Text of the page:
Orlando’s theme parks close and the city’s residents struggle

Splash Chill & Grill’s hours have been shortened. Photo by Devon Watson

ORLANDO —The death toll in the United States from thecoronavirus has eclipsed China’a with more than 3,500 fatalities officially announced, according to the Associated Press.

As cases continue to rise, much of the U.S. has shifted to a stay-at-home policy. Within this policy businesses are forced to close their doors earlier than normal or,in many cases, not open at all. Traveling from state to state is discouraged by the government to try and keep the virus from spreading even more.

The pandemic is not only killing humans physically, but mentally as well.

Orlando is a city that offers over eight theme oramusement parks, including Disney World Animal Kingdom, the largest individual park in the world.

Entrepreneurs rely on incoming tourism that isn’t happening right now in order to keep their businesses thriving.

Large cooperations are suffering right along with small companies.

The government made a list of specific, essential businesses that can be open during these times.

According to Visit Florida, Orlando annually brings in more than $24.8 billion in tourism money.

CPR Cell Phone Repair phone agent Shelby Lewis says within the last week she can count on one hand how many came into the shop to get their phone fixed.

“People not coming in to get their phone fixed is sweet because that’s less work I have to do,” Lewis said. “But at the same time, it’s making me bitter because now my manager is forced to give me less days on the schedule.”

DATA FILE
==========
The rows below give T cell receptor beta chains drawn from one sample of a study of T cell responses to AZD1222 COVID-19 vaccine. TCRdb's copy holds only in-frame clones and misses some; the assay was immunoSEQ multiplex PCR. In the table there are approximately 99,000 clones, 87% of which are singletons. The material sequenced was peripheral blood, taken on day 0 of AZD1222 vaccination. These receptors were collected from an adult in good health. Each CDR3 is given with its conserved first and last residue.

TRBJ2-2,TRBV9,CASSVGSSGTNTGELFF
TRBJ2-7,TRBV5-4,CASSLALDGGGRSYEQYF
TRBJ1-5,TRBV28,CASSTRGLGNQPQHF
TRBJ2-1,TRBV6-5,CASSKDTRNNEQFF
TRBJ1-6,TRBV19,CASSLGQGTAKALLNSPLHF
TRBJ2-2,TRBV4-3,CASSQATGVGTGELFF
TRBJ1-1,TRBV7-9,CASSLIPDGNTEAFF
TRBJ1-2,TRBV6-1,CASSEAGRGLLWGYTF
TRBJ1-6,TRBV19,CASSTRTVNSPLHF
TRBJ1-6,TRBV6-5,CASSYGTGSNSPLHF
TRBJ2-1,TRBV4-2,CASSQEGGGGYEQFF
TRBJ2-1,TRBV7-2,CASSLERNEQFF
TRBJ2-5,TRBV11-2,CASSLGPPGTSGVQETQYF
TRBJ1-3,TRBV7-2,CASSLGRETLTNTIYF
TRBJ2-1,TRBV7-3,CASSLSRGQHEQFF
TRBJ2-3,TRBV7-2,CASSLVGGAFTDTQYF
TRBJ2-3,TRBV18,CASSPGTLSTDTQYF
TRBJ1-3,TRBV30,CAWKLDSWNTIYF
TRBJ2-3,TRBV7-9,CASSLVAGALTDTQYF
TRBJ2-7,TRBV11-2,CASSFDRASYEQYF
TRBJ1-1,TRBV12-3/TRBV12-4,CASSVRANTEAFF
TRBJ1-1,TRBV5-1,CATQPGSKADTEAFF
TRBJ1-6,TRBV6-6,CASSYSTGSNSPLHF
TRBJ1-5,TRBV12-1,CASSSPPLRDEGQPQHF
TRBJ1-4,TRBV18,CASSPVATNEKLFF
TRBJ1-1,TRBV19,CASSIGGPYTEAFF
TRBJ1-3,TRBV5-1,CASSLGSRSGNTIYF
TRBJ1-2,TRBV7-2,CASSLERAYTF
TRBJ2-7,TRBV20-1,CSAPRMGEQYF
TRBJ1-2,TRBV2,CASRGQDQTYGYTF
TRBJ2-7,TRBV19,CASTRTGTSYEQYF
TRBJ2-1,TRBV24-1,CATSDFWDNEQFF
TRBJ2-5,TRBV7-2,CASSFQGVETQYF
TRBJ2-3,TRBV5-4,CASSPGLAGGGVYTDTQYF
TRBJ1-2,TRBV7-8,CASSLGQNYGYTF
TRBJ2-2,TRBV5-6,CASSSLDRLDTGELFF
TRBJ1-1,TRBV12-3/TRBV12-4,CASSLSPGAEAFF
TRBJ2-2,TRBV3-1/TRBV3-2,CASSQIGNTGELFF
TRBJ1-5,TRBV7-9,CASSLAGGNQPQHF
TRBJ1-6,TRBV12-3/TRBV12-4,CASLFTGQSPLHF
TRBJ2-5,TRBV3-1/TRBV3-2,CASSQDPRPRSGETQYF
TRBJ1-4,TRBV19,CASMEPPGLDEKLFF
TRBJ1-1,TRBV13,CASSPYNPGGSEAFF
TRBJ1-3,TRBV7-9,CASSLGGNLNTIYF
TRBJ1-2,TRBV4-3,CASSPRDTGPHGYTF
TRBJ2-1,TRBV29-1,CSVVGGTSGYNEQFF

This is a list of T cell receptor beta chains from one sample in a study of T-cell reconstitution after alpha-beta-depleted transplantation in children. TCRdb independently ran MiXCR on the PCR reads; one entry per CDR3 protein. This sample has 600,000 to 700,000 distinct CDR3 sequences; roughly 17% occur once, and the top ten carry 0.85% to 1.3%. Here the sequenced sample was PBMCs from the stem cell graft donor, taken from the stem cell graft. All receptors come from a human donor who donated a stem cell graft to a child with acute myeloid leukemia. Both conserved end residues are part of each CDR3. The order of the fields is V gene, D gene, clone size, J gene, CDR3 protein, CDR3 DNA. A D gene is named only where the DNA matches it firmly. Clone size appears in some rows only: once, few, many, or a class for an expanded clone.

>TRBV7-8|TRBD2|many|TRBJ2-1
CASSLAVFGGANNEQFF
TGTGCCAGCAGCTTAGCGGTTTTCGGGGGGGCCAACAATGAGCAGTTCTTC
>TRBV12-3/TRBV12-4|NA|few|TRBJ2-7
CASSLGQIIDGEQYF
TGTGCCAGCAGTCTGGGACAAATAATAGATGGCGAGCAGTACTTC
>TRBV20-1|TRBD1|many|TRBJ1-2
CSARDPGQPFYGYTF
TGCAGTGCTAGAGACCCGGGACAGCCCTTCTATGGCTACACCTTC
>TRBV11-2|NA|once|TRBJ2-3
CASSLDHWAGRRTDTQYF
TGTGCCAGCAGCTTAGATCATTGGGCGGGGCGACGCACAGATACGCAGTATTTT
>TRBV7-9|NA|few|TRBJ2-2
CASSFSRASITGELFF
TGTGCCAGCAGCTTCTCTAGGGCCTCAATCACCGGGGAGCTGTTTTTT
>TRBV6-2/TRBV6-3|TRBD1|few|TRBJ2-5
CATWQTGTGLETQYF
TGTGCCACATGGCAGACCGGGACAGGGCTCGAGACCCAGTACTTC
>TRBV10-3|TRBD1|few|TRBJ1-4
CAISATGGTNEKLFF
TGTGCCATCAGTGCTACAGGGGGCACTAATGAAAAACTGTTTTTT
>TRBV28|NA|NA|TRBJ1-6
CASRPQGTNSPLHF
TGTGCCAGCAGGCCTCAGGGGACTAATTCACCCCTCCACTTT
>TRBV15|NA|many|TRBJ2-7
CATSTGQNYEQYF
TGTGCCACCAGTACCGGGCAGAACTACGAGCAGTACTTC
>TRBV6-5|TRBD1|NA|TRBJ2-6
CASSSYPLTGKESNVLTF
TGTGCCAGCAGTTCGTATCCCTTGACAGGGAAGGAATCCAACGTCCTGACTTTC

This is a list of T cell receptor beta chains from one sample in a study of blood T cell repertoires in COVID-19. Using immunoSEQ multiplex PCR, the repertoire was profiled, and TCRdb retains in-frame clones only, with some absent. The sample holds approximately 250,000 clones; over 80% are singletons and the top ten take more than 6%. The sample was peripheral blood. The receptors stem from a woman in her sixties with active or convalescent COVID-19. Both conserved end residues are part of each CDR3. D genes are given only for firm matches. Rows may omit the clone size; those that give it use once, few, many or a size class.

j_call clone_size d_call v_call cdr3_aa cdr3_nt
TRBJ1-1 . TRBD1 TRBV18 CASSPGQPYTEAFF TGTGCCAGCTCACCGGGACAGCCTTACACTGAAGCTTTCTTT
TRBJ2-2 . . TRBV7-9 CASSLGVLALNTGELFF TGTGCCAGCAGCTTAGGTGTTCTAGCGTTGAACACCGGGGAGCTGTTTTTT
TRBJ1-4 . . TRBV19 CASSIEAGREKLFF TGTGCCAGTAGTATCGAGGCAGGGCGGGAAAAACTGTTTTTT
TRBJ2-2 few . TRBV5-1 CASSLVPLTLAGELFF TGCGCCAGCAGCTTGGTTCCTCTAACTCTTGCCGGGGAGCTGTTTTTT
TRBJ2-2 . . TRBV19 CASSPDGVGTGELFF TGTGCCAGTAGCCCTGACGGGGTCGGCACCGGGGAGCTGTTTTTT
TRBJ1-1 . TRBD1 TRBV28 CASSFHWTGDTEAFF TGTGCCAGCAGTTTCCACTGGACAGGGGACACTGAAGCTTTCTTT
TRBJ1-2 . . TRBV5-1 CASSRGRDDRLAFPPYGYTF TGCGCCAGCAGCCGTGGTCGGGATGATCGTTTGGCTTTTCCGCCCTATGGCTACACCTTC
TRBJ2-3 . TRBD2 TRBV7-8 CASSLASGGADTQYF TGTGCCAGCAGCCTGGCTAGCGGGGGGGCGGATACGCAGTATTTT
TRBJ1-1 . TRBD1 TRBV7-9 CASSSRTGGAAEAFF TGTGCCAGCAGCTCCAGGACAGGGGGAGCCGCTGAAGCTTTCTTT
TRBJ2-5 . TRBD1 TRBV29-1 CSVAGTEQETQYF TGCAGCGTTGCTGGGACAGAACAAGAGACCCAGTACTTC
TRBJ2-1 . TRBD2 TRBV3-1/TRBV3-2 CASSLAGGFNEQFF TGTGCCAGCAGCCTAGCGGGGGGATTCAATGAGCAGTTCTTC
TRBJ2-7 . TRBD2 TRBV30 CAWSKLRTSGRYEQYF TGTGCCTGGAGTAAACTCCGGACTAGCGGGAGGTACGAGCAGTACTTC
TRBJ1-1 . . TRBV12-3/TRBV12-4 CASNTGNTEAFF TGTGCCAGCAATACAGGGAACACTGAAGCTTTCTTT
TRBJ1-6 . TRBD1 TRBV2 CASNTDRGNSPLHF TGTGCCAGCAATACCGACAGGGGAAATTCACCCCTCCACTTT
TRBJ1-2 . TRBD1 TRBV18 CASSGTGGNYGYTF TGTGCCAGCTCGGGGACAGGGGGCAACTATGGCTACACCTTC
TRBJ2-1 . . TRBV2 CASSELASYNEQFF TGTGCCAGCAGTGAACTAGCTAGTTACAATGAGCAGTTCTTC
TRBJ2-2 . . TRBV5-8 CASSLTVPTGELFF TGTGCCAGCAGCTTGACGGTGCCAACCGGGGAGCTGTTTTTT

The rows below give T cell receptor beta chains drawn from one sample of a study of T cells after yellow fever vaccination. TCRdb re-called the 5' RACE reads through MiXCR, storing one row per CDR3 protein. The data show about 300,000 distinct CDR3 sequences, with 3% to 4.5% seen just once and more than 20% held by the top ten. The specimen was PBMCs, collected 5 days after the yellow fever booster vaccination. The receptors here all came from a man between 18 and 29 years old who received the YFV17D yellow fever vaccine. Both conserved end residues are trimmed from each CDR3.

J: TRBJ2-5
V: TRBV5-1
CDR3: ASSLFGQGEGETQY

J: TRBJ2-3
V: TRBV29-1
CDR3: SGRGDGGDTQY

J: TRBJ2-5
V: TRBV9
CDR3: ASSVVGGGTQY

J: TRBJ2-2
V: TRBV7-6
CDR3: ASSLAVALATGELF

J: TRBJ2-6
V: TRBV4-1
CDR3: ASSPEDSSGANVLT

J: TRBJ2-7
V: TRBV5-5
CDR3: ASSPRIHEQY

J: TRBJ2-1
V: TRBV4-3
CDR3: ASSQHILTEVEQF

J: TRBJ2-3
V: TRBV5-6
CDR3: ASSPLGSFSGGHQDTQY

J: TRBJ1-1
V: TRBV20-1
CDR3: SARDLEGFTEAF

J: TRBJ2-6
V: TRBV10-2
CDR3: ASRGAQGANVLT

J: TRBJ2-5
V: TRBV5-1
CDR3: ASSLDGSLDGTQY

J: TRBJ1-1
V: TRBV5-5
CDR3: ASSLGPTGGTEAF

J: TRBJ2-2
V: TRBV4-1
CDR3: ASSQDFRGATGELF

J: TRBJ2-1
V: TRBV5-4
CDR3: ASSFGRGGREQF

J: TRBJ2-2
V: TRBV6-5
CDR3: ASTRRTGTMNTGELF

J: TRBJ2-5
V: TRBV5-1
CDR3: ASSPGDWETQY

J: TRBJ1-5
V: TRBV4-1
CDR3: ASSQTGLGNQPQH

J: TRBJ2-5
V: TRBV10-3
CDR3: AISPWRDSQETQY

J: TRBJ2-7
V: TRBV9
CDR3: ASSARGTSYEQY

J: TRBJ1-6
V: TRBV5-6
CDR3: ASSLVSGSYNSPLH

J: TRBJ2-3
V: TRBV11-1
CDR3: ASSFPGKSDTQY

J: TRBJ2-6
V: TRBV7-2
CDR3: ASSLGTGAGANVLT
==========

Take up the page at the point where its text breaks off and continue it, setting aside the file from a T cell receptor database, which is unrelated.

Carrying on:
Disney World and Universal Studios shutting down affects all the business around them. Small businesses and vendors rely on customers attending theme parks. Hotel owners continue to monitor their sales as properties become vacant.

Rachon Gibson, night auditor for the Wyndham Hotel, is responsible for checking over all cashier transactions. He says more than 500 reservations have been fully refunded with no charge because of the coronavirus. Although he wouldn’t give specific numbers on how much it has cost the hotel, he did say out of his three years working there this is the worst he has ever experienced in sales.

“We usually see a peak in sales during Christmas because of the holiday and New Year’s. Summer is another time when our rooms are always booked but it’s not looking good right now,” he said. “There are no bars or nightclubs open because of social distancing.”

Kimani Johnsonis a single parent who lives approximately two miles from Orlando’s downtown area. Johnson charges $10 to park in her back yard on the weekend for people partying downtown.

“Nobody’s going downtown so I’m not able to use that extra money to pay my light bill this month,”Johnson said.